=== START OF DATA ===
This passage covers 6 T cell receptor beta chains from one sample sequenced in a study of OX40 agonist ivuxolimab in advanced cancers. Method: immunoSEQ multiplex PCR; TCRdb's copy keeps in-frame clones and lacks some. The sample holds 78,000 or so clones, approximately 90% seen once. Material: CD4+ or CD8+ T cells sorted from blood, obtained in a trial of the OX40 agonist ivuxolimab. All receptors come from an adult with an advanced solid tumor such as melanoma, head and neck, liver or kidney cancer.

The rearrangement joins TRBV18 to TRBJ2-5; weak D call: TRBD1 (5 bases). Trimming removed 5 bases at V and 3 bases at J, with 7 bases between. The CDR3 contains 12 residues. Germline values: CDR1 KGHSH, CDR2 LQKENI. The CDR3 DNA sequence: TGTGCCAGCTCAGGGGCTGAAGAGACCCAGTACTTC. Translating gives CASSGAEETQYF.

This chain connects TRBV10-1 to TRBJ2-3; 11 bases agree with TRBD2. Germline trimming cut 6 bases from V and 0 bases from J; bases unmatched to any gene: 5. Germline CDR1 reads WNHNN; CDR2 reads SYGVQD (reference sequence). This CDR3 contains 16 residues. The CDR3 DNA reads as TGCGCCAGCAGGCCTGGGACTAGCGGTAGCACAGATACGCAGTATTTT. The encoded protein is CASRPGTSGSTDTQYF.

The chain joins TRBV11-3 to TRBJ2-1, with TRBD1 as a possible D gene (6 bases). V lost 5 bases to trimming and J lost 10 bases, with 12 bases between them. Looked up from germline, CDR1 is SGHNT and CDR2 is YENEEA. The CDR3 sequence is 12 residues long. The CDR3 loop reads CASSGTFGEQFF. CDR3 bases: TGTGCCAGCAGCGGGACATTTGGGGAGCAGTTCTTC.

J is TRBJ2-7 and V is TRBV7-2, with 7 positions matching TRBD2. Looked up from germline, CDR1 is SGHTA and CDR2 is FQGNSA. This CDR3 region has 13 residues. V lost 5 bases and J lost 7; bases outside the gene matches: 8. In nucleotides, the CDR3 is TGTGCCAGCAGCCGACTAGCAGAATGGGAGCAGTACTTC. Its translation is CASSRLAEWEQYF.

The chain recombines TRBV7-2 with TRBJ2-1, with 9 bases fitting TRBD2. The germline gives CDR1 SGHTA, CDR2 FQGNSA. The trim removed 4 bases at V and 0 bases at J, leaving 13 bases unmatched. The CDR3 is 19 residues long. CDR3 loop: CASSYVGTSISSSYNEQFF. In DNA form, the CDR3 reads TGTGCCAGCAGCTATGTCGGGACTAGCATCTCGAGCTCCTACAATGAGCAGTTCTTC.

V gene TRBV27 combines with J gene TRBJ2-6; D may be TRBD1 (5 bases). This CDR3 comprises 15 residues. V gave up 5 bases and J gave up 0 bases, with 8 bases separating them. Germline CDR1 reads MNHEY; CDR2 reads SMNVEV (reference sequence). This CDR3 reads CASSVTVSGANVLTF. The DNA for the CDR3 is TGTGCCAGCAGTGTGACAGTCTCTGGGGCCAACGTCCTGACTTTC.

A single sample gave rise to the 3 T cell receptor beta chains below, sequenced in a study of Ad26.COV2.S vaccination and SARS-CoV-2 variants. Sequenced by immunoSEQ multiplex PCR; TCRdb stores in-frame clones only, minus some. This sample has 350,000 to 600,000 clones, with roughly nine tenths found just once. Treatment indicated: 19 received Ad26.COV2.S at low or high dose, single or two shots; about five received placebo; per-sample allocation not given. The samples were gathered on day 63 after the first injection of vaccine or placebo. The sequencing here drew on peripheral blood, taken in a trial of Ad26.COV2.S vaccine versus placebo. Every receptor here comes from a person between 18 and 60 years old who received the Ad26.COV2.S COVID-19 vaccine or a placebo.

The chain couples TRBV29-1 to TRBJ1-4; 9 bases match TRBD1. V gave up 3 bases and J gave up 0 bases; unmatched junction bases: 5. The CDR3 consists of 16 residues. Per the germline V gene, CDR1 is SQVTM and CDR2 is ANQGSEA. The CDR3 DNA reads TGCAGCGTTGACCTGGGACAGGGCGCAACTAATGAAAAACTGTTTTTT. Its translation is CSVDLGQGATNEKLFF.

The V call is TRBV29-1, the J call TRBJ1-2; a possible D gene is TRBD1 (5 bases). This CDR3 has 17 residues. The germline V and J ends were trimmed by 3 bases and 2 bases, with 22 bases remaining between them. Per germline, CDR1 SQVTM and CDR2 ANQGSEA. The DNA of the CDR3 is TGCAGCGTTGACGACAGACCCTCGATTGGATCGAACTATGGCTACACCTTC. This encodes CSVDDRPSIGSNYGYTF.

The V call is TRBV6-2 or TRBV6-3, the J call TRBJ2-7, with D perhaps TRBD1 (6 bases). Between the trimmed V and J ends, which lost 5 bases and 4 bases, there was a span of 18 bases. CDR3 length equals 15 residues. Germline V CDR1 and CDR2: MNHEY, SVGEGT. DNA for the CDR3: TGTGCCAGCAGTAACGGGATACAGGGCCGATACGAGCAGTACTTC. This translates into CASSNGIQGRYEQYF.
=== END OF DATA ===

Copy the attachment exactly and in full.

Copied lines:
This passage covers 6 T cell receptor beta chains from one sample sequenced in a study of OX40 agonist ivuxolimab in advanced cancers. Method: immunoSEQ multiplex PCR; TCRdb's copy keeps in-frame clones and lacks some. The sample holds 78,000 or so clones, approximately 90% seen once. Material: CD4+ or CD8+ T cells sorted from blood, obtained in a trial of the OX40 agonist ivuxolimab. All receptors come from an adult with an advanced solid tumor such as melanoma, head and neck, liver or kidney cancer.

The rearrangement joins TRBV18 to TRBJ2-5; weak D call: TRBD1 (5 bases). Trimming removed 5 bases at V and 3 bases at J, with 7 bases between. The CDR3 contains 12 residues. Germline values: CDR1 KGHSH, CDR2 LQKENI. The CDR3 DNA sequence: TGTGCCAGCTCAGGGGCTGAAGAGACCCAGTACTTC. Translating gives CASSGAEETQYF.

This chain connects TRBV10-1 to TRBJ2-3; 11 bases agree with TRBD2. Germline trimming cut 6 bases from V and 0 bases from J; bases unmatched to any gene: 5. Germline CDR1 reads WNHNN; CDR2 reads SYGVQD (reference sequence). This CDR3 contains 16 residues. The CDR3 DNA reads as TGCGCCAGCAGGCCTGGGACTAGCGGTAGCACAGATACGCAGTATTTT. The encoded protein is CASRPGTSGSTDTQYF.

The chain joins TRBV11-3 to TRBJ2-1, with TRBD1 as a possible D gene (6 bases). V lost 5 bases to trimming and J lost 10 bases, with 12 bases between them. Looked up from germline, CDR1 is SGHNT and CDR2 is YENEEA. The CDR3 sequence is 12 residues long. The CDR3 loop reads CASSGTFGEQFF. CDR3 bases: TGTGCCAGCAGCGGGACATTTGGGGAGCAGTTCTTC.

J is TRBJ2-7 and V is TRBV7-2, with 7 positions matching TRBD2. Looked up from germline, CDR1 is SGHTA and CDR2 is FQGNSA. This CDR3 region has 13 residues. V lost 5 bases and J lost 7; bases outside the gene matches: 8. In nucleotides, the CDR3 is TGTGCCAGCAGCCGACTAGCAGAATGGGAGCAGTACTTC. Its translation is CASSRLAEWEQYF.

The chain recombines TRBV7-2 with TRBJ2-1, with 9 bases fitting TRBD2. The germline gives CDR1 SGHTA, CDR2 FQGNSA. The trim removed 4 bases at V and 0 bases at J, leaving 13 bases unmatched. The CDR3 is 19 residues long. CDR3 loop: CASSYVGTSISSSYNEQFF. In DNA form, the CDR3 reads TGTGCCAGCAGCTATGTCGGGACTAGCATCTCGAGCTCCTACAATGAGCAGTTCTTC.

V gene TRBV27 combines with J gene TRBJ2-6; D may be TRBD1 (5 bases). This CDR3 comprises 15 residues. V gave up 5 bases and J gave up 0 bases, with 8 bases separating them. Germline CDR1 reads MNHEY; CDR2 reads SMNVEV (reference sequence). This CDR3 reads CASSVTVSGANVLTF. The DNA for the CDR3 is TGTGCCAGCAGTGTGACAGTCTCTGGGGCCAACGTCCTGACTTTC.

A single sample gave rise to the 3 T cell receptor beta chains below, sequenced in a study of Ad26.COV2.S vaccination and SARS-CoV-2 variants. Sequenced by immunoSEQ multiplex PCR; TCRdb stores in-frame clones only, minus some. This sample has 350,000 to 600,000 clones, with roughly nine tenths found just once. Treatment indicated: 19 received Ad26.COV2.S at low or high dose, single or two shots; about five received placebo; per-sample allocation not given. The samples were gathered on day 63 after the first injection of vaccine or placebo. The sequencing here drew on peripheral blood, taken in a trial of Ad26.COV2.S vaccine versus placebo. Every receptor here comes from a person between 18 and 60 years old who received the Ad26.COV2.S COVID-19 vaccine or a placebo.

The chain couples TRBV29-1 to TRBJ1-4; 9 bases match TRBD1. V gave up 3 bases and J gave up 0 bases; unmatched junction bases: 5. The CDR3 consists of 16 residues. Per the germline V gene, CDR1 is SQVTM and CDR2 is ANQGSEA. The CDR3 DNA reads TGCAGCGTTGACCTGGGACAGGGCGCAACTAATGAAAAACTGTTTTTT. Its translation is CSVDLGQGATNEKLFF.

The V call is TRBV29-1, the J call TRBJ1-2; a possible D gene is TRBD1 (5 bases). This CDR3 has 17 residues. The germline V and J ends were trimmed by 3 bases and 2 bases, with 22 bases remaining between them. Per germline, CDR1 SQVTM and CDR2 ANQGSEA. The DNA of the CDR3 is TGCAGCGTTGACGACAGACCCTCGATTGGATCGAACTATGGCTACACCTTC. This encodes CSVDDRPSIGSNYGYTF.

The V call is TRBV6-2 or TRBV6-3, the J call TRBJ2-7, with D perhaps TRBD1 (6 bases). Between the trimmed V and J ends, which lost 5 bases and 4 bases, there was a span of 18 bases. CDR3 length equals 15 residues. Germline V CDR1 and CDR2: MNHEY, SVGEGT. DNA for the CDR3: TGTGCCAGCAGTAACGGGATACAGGGCCGATACGAGCAGTACTTC. This translates into CASSNGIQGRYEQYF.